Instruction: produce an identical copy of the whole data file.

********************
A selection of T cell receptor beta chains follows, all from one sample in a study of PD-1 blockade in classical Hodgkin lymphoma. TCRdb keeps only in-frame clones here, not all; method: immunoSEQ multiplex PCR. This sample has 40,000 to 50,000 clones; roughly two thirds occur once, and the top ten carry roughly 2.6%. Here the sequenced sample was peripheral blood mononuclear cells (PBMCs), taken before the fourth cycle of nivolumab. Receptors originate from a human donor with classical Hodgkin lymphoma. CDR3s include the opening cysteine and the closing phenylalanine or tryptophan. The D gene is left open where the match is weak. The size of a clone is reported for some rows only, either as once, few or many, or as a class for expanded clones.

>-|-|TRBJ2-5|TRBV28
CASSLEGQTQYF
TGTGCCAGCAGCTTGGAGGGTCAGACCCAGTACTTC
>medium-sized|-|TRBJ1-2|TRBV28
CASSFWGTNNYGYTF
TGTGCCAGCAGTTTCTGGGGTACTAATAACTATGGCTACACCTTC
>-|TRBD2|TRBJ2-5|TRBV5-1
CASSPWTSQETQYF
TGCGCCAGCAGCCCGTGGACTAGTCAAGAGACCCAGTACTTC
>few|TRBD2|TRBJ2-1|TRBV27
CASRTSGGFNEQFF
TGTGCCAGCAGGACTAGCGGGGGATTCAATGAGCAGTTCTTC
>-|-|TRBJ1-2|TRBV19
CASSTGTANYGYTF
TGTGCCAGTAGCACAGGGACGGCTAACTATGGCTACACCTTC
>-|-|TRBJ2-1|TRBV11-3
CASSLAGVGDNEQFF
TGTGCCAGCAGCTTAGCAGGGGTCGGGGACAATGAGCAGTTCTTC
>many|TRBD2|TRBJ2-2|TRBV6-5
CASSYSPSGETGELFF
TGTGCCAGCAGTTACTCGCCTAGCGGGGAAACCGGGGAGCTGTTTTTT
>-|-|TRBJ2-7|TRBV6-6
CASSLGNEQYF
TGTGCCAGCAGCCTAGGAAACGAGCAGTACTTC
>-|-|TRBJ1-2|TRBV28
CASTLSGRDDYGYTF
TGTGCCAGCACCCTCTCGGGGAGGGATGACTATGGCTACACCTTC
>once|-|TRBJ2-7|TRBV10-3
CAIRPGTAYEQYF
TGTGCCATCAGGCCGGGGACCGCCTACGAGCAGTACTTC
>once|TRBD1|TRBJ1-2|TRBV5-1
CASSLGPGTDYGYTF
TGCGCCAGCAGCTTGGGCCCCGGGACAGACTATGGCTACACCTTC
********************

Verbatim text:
A selection of T cell receptor beta chains follows, all from one sample in a study of PD-1 blockade in classical Hodgkin lymphoma. TCRdb keeps only in-frame clones here, not all; method: immunoSEQ multiplex PCR. This sample has 40,000 to 50,000 clones; roughly two thirds occur once, and the top ten carry roughly 2.6%. Here the sequenced sample was peripheral blood mononuclear cells (PBMCs), taken before the fourth cycle of nivolumab. Receptors originate from a human donor with classical Hodgkin lymphoma. CDR3s include the opening cysteine and the closing phenylalanine or tryptophan. The D gene is left open where the match is weak. The size of a clone is reported for some rows only, either as once, few or many, or as a class for expanded clones.

>-|-|TRBJ2-5|TRBV28
CASSLEGQTQYF
TGTGCCAGCAGCTTGGAGGGTCAGACCCAGTACTTC
>medium-sized|-|TRBJ1-2|TRBV28
CASSFWGTNNYGYTF
TGTGCCAGCAGTTTCTGGGGTACTAATAACTATGGCTACACCTTC
>-|TRBD2|TRBJ2-5|TRBV5-1
CASSPWTSQETQYF
TGCGCCAGCAGCCCGTGGACTAGTCAAGAGACCCAGTACTTC
>few|TRBD2|TRBJ2-1|TRBV27
CASRTSGGFNEQFF
TGTGCCAGCAGGACTAGCGGGGGATTCAATGAGCAGTTCTTC
>-|-|TRBJ1-2|TRBV19
CASSTGTANYGYTF
TGTGCCAGTAGCACAGGGACGGCTAACTATGGCTACACCTTC
>-|-|TRBJ2-1|TRBV11-3
CASSLAGVGDNEQFF
TGTGCCAGCAGCTTAGCAGGGGTCGGGGACAATGAGCAGTTCTTC
>many|TRBD2|TRBJ2-2|TRBV6-5
CASSYSPSGETGELFF
TGTGCCAGCAGTTACTCGCCTAGCGGGGAAACCGGGGAGCTGTTTTTT
>-|-|TRBJ2-7|TRBV6-6
CASSLGNEQYF
TGTGCCAGCAGCCTAGGAAACGAGCAGTACTTC
>-|-|TRBJ1-2|TRBV28
CASTLSGRDDYGYTF
TGTGCCAGCACCCTCTCGGGGAGGGATGACTATGGCTACACCTTC
>once|-|TRBJ2-7|TRBV10-3
CAIRPGTAYEQYF
TGTGCCATCAGGCCGGGGACCGCCTACGAGCAGTACTTC
>once|TRBD1|TRBJ1-2|TRBV5-1
CASSLGPGTDYGYTF
TGCGCCAGCAGCTTGGGCCCCGGGACAGACTATGGCTACACCTTC